The report said: “Overall, responses to the call for papers provided ample evidence that many aspects of Solvency II are too rigid and rules-based. The government agrees with this evidence.

“The government wants to see a prudential regulatory regime that is more proportionate and flexible so that it works more effectively and results can be achieved more effectively.

“Such a regime would include a better combination of judgment and rules so that it can be better enforced by the PRA, as well as by insurance companies.

“This would better support a dynamic, prosperous and competitive insurance industry. It would also provide a solid foundation for insurance companies to provide long-term capital to the economy, including investments in long-term productive assets as well as investments consistent with the government’s climate change goals.

“Such a regime would ensure high standards of protection for policyholders as well as the safety and soundness of insurance companies.”

Areas particularly ripe for change, according to the government’s response, include reforming the risk margin to “free up resources and reduce the volatility of insurance company balance sheets”, change “the adjustment demand process. equalizer ”and ensure that the framework for calculating the solvency capital requirement“ does not impose disproportionate burdens on insurance undertakings ”.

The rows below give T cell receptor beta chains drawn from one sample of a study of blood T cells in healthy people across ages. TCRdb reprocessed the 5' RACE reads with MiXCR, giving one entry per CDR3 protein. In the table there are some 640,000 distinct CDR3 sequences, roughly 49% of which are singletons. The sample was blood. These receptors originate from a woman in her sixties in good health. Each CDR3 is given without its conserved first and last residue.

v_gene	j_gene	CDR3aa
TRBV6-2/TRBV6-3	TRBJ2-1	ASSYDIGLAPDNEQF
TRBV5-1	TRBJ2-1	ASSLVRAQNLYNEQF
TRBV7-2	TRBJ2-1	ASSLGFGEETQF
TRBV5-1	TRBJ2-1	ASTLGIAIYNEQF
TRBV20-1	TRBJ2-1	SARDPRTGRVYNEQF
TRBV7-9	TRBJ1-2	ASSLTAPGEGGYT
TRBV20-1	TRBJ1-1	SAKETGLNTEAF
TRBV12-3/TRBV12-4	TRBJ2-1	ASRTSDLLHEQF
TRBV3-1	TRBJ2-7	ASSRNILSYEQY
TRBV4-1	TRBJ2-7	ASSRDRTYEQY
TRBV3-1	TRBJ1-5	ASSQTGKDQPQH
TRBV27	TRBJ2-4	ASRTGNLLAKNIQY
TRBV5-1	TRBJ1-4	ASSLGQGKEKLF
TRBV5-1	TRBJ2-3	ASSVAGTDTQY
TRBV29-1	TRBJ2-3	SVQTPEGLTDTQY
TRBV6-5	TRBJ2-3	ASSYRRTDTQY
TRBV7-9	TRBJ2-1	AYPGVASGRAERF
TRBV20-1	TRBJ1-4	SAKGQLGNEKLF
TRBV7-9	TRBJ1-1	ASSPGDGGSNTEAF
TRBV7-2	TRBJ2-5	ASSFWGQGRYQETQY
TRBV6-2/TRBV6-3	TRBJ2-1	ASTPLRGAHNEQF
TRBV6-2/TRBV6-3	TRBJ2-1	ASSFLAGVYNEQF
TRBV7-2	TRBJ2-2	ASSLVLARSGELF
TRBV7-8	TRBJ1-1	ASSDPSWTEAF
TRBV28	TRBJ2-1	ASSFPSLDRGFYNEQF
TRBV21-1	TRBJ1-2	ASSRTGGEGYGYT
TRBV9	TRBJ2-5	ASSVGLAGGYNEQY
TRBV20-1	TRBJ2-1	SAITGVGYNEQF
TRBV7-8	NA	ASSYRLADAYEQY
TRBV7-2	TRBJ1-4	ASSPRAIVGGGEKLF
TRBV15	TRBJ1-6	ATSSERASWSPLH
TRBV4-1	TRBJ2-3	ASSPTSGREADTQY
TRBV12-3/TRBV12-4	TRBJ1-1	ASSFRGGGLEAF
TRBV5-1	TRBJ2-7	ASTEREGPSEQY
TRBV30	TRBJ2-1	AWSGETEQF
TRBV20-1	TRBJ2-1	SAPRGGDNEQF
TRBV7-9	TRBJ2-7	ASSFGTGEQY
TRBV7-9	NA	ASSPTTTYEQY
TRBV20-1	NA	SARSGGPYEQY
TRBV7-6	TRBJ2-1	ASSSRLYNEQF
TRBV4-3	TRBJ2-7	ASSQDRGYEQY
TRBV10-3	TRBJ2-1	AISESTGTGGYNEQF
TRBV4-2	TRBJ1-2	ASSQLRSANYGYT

The report also referred to “streamlining of reporting requirements” and “technical changes to the risk-free rates used by insurance companies to discount their liabilities”.

Focus on investing in climate change

HM Treasury received written evidence from 64 companies, including 25 responses from insurance and reinsurance companies and 14 responses from representative industry bodies.

Speaking in the news, Charlotte Clark, director of regulation at ABI, said: “We welcome the government’s confirmation that it will reform Solvency II as soon as possible so that our industry can meet the ambitions of the government. government and maximize our contribution to climate change investments.

“Solvency II reform will be key to increasing the UK’s competitiveness, boosting investment in the green economy and supporting economic growth across the UK.

“We are pleased that the government recognizes our risk margin reform proposals, so that the corresponding adjustment is less burdensome and for reduced reporting requirements. This will make it much easier for our leading global long-term insurance and savings industry to invest in long-term assets and to use capital more efficiently.

“We look forward to working with the government and the Prudential Regulatory Authority on the details of these reforms. It is vital that reforms are not delayed so that our sector can do more to stimulate the economy, support growth and the transition to a green economy.

As for next steps, the PRA will launch a quantitative impact study this summer and work with the government to analyze its results. This study will inform a full set of reforms for consultation in early 2022.

In addition, the government will publish a second consultation on the future review of the regulatory framework later in 2021.